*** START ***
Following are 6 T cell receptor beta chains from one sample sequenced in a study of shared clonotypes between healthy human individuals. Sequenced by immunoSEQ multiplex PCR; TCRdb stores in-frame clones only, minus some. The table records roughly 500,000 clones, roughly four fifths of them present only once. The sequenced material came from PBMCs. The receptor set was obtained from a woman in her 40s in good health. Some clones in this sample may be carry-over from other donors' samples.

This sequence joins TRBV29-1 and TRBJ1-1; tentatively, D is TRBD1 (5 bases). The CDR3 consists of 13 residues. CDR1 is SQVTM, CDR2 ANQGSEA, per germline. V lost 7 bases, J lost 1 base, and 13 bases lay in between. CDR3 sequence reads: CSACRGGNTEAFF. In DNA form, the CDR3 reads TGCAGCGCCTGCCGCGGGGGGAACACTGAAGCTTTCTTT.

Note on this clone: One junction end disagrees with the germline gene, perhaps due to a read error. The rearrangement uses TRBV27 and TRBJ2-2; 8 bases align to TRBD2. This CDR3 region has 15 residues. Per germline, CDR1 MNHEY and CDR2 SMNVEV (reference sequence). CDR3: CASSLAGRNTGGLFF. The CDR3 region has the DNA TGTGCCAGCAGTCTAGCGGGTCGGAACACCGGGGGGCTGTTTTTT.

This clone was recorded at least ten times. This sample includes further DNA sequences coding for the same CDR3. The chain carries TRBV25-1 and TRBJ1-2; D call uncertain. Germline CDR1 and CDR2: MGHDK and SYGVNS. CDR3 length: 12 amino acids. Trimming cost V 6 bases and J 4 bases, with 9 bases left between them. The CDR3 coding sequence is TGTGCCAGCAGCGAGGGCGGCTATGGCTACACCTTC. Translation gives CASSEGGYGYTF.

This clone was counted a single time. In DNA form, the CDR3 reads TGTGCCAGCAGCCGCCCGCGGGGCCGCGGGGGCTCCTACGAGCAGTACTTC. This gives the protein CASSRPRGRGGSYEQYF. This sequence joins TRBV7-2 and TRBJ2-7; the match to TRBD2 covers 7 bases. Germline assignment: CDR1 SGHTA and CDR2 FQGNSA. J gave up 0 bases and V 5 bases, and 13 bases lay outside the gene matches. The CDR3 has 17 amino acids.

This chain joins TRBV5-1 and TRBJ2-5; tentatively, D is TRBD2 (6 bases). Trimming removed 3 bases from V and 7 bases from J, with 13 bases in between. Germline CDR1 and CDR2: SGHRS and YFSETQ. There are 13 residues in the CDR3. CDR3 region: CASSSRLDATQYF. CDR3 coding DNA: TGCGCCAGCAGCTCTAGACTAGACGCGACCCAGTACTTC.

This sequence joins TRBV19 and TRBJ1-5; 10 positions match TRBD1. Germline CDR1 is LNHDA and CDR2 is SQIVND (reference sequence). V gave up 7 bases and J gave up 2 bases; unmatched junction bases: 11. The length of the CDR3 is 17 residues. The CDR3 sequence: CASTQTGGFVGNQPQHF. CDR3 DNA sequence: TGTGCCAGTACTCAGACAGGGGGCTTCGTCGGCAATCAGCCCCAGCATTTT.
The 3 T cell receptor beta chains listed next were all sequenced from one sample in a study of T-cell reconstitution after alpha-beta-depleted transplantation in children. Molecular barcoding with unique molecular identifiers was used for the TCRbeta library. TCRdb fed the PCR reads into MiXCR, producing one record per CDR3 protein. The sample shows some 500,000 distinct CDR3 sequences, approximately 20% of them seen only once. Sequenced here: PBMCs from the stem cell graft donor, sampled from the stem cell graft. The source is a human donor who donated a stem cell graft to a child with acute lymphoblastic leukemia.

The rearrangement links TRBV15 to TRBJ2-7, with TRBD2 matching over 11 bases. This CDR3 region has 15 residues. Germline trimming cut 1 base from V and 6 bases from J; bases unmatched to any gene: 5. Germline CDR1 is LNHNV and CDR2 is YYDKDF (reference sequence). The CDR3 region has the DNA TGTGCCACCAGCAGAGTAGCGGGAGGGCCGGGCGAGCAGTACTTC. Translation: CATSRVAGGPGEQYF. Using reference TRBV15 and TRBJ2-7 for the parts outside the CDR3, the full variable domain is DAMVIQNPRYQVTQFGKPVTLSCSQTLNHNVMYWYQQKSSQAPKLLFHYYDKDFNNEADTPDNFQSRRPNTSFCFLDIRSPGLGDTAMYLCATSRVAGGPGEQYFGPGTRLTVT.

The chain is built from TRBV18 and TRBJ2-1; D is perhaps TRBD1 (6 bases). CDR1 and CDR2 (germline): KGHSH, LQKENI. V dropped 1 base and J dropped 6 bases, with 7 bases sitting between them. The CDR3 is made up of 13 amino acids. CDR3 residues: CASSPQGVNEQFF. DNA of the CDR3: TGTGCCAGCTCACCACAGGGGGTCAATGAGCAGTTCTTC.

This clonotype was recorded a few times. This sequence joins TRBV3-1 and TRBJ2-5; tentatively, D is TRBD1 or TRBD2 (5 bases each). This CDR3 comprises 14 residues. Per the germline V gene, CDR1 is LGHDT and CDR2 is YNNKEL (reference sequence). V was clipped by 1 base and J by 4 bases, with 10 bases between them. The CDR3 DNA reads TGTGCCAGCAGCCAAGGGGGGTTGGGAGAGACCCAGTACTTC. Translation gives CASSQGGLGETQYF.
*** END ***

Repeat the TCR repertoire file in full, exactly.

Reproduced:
Following are 6 T cell receptor beta chains from one sample sequenced in a study of shared clonotypes between healthy human individuals. Sequenced by immunoSEQ multiplex PCR; TCRdb stores in-frame clones only, minus some. The table records roughly 500,000 clones, roughly four fifths of them present only once. The sequenced material came from PBMCs. The receptor set was obtained from a woman in her 40s in good health. Some clones in this sample may be carry-over from other donors' samples.

This sequence joins TRBV29-1 and TRBJ1-1; tentatively, D is TRBD1 (5 bases). The CDR3 consists of 13 residues. CDR1 is SQVTM, CDR2 ANQGSEA, per germline. V lost 7 bases, J lost 1 base, and 13 bases lay in between. CDR3 sequence reads: CSACRGGNTEAFF. In DNA form, the CDR3 reads TGCAGCGCCTGCCGCGGGGGGAACACTGAAGCTTTCTTT.

Note on this clone: One junction end disagrees with the germline gene, perhaps due to a read error. The rearrangement uses TRBV27 and TRBJ2-2; 8 bases align to TRBD2. This CDR3 region has 15 residues. Per germline, CDR1 MNHEY and CDR2 SMNVEV (reference sequence). CDR3: CASSLAGRNTGGLFF. The CDR3 region has the DNA TGTGCCAGCAGTCTAGCGGGTCGGAACACCGGGGGGCTGTTTTTT.

This clone was recorded at least ten times. This sample includes further DNA sequences coding for the same CDR3. The chain carries TRBV25-1 and TRBJ1-2; D call uncertain. Germline CDR1 and CDR2: MGHDK and SYGVNS. CDR3 length: 12 amino acids. Trimming cost V 6 bases and J 4 bases, with 9 bases left between them. The CDR3 coding sequence is TGTGCCAGCAGCGAGGGCGGCTATGGCTACACCTTC. Translation gives CASSEGGYGYTF.

This clone was counted a single time. In DNA form, the CDR3 reads TGTGCCAGCAGCCGCCCGCGGGGCCGCGGGGGCTCCTACGAGCAGTACTTC. This gives the protein CASSRPRGRGGSYEQYF. This sequence joins TRBV7-2 and TRBJ2-7; the match to TRBD2 covers 7 bases. Germline assignment: CDR1 SGHTA and CDR2 FQGNSA. J gave up 0 bases and V 5 bases, and 13 bases lay outside the gene matches. The CDR3 has 17 amino acids.

This chain joins TRBV5-1 and TRBJ2-5; tentatively, D is TRBD2 (6 bases). Trimming removed 3 bases from V and 7 bases from J, with 13 bases in between. Germline CDR1 and CDR2: SGHRS and YFSETQ. There are 13 residues in the CDR3. CDR3 region: CASSSRLDATQYF. CDR3 coding DNA: TGCGCCAGCAGCTCTAGACTAGACGCGACCCAGTACTTC.

This sequence joins TRBV19 and TRBJ1-5; 10 positions match TRBD1. Germline CDR1 is LNHDA and CDR2 is SQIVND (reference sequence). V gave up 7 bases and J gave up 2 bases; unmatched junction bases: 11. The length of the CDR3 is 17 residues. The CDR3 sequence: CASTQTGGFVGNQPQHF. CDR3 DNA sequence: TGTGCCAGTACTCAGACAGGGGGCTTCGTCGGCAATCAGCCCCAGCATTTT.
The 3 T cell receptor beta chains listed next were all sequenced from one sample in a study of T-cell reconstitution after alpha-beta-depleted transplantation in children. Molecular barcoding with unique molecular identifiers was used for the TCRbeta library. TCRdb fed the PCR reads into MiXCR, producing one record per CDR3 protein. The sample shows some 500,000 distinct CDR3 sequences, approximately 20% of them seen only once. Sequenced here: PBMCs from the stem cell graft donor, sampled from the stem cell graft. The source is a human donor who donated a stem cell graft to a child with acute lymphoblastic leukemia.

The rearrangement links TRBV15 to TRBJ2-7, with TRBD2 matching over 11 bases. This CDR3 region has 15 residues. Germline trimming cut 1 base from V and 6 bases from J; bases unmatched to any gene: 5. Germline CDR1 is LNHNV and CDR2 is YYDKDF (reference sequence). The CDR3 region has the DNA TGTGCCACCAGCAGAGTAGCGGGAGGGCCGGGCGAGCAGTACTTC. Translation: CATSRVAGGPGEQYF. Using reference TRBV15 and TRBJ2-7 for the parts outside the CDR3, the full variable domain is DAMVIQNPRYQVTQFGKPVTLSCSQTLNHNVMYWYQQKSSQAPKLLFHYYDKDFNNEADTPDNFQSRRPNTSFCFLDIRSPGLGDTAMYLCATSRVAGGPGEQYFGPGTRLTVT.

The chain is built from TRBV18 and TRBJ2-1; D is perhaps TRBD1 (6 bases). CDR1 and CDR2 (germline): KGHSH, LQKENI. V dropped 1 base and J dropped 6 bases, with 7 bases sitting between them. The CDR3 is made up of 13 amino acids. CDR3 residues: CASSPQGVNEQFF. DNA of the CDR3: TGTGCCAGCTCACCACAGGGGGTCAATGAGCAGTTCTTC.

This clonotype was recorded a few times. This sequence joins TRBV3-1 and TRBJ2-5; tentatively, D is TRBD1 or TRBD2 (5 bases each). This CDR3 comprises 14 residues. Per the germline V gene, CDR1 is LGHDT and CDR2 is YNNKEL (reference sequence). V was clipped by 1 base and J by 4 bases, with 10 bases between them. The CDR3 DNA reads TGTGCCAGCAGCCAAGGGGGGTTGGGAGAGACCCAGTACTTC. Translation gives CASSQGGLGETQYF.